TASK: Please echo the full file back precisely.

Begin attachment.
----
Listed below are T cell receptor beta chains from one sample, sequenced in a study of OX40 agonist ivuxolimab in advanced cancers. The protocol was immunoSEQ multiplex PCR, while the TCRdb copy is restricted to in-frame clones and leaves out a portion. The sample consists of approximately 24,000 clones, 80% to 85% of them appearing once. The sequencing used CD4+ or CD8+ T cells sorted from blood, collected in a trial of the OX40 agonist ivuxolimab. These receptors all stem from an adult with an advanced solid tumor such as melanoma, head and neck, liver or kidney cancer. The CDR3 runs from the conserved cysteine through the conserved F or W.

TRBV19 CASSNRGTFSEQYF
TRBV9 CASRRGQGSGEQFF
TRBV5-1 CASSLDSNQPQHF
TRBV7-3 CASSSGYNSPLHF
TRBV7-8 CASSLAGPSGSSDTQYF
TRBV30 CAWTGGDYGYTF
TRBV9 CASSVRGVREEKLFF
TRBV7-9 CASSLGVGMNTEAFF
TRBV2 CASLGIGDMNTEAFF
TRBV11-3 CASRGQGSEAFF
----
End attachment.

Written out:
Listed below are T cell receptor beta chains from one sample, sequenced in a study of OX40 agonist ivuxolimab in advanced cancers. The protocol was immunoSEQ multiplex PCR, while the TCRdb copy is restricted to in-frame clones and leaves out a portion. The sample consists of approximately 24,000 clones, 80% to 85% of them appearing once. The sequencing used CD4+ or CD8+ T cells sorted from blood, collected in a trial of the OX40 agonist ivuxolimab. These receptors all stem from an adult with an advanced solid tumor such as melanoma, head and neck, liver or kidney cancer. The CDR3 runs from the conserved cysteine through the conserved F or W.

TRBV19 CASSNRGTFSEQYF
TRBV9 CASRRGQGSGEQFF
TRBV5-1 CASSLDSNQPQHF
TRBV7-3 CASSSGYNSPLHF
TRBV7-8 CASSLAGPSGSSDTQYF
TRBV30 CAWTGGDYGYTF
TRBV9 CASSVRGVREEKLFF
TRBV7-9 CASSLGVGMNTEAFF
TRBV2 CASLGIGDMNTEAFF
TRBV11-3 CASRGQGSEAFF